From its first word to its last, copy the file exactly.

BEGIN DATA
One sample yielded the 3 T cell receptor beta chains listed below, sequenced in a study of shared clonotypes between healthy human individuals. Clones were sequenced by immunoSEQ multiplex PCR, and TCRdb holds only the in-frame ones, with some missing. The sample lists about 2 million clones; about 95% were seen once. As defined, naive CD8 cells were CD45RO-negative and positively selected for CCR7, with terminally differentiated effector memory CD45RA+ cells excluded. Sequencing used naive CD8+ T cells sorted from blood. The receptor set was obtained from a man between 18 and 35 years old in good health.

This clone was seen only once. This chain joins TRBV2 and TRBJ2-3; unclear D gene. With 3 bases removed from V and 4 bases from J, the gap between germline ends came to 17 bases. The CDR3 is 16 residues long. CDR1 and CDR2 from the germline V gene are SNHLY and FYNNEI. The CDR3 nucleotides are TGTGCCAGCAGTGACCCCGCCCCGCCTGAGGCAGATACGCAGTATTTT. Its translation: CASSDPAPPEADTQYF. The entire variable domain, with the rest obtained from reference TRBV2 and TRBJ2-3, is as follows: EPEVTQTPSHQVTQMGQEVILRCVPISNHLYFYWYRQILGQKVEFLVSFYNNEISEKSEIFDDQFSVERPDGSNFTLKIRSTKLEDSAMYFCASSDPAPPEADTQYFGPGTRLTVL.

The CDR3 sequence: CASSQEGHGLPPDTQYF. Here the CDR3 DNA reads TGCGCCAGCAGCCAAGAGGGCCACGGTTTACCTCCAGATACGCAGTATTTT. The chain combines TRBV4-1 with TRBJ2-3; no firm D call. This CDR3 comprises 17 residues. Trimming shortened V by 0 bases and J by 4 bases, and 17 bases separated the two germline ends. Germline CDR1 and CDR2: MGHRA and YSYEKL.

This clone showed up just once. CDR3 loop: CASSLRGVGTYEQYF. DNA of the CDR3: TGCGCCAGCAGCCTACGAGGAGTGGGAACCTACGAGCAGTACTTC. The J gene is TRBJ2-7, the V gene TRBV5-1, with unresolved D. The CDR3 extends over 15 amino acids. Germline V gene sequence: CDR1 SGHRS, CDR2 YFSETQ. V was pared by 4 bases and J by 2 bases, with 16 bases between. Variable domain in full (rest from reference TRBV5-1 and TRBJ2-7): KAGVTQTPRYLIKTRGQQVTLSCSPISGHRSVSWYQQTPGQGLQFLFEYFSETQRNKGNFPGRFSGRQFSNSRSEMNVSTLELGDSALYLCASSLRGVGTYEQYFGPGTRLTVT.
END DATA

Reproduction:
One sample yielded the 3 T cell receptor beta chains listed below, sequenced in a study of shared clonotypes between healthy human individuals. Clones were sequenced by immunoSEQ multiplex PCR, and TCRdb holds only the in-frame ones, with some missing. The sample lists about 2 million clones; about 95% were seen once. As defined, naive CD8 cells were CD45RO-negative and positively selected for CCR7, with terminally differentiated effector memory CD45RA+ cells excluded. Sequencing used naive CD8+ T cells sorted from blood. The receptor set was obtained from a man between 18 and 35 years old in good health.

This clone was seen only once. This chain joins TRBV2 and TRBJ2-3; unclear D gene. With 3 bases removed from V and 4 bases from J, the gap between germline ends came to 17 bases. The CDR3 is 16 residues long. CDR1 and CDR2 from the germline V gene are SNHLY and FYNNEI. The CDR3 nucleotides are TGTGCCAGCAGTGACCCCGCCCCGCCTGAGGCAGATACGCAGTATTTT. Its translation: CASSDPAPPEADTQYF. The entire variable domain, with the rest obtained from reference TRBV2 and TRBJ2-3, is as follows: EPEVTQTPSHQVTQMGQEVILRCVPISNHLYFYWYRQILGQKVEFLVSFYNNEISEKSEIFDDQFSVERPDGSNFTLKIRSTKLEDSAMYFCASSDPAPPEADTQYFGPGTRLTVL.

The CDR3 sequence: CASSQEGHGLPPDTQYF. Here the CDR3 DNA reads TGCGCCAGCAGCCAAGAGGGCCACGGTTTACCTCCAGATACGCAGTATTTT. The chain combines TRBV4-1 with TRBJ2-3; no firm D call. This CDR3 comprises 17 residues. Trimming shortened V by 0 bases and J by 4 bases, and 17 bases separated the two germline ends. Germline CDR1 and CDR2: MGHRA and YSYEKL.

This clone showed up just once. CDR3 loop: CASSLRGVGTYEQYF. DNA of the CDR3: TGCGCCAGCAGCCTACGAGGAGTGGGAACCTACGAGCAGTACTTC. The J gene is TRBJ2-7, the V gene TRBV5-1, with unresolved D. The CDR3 extends over 15 amino acids. Germline V gene sequence: CDR1 SGHRS, CDR2 YFSETQ. V was pared by 4 bases and J by 2 bases, with 16 bases between. Variable domain in full (rest from reference TRBV5-1 and TRBJ2-7): KAGVTQTPRYLIKTRGQQVTLSCSPISGHRSVSWYQQTPGQGLQFLFEYFSETQRNKGNFPGRFSGRQFSNSRSEMNVSTLELGDSALYLCASSLRGVGTYEQYFGPGTRLTVT.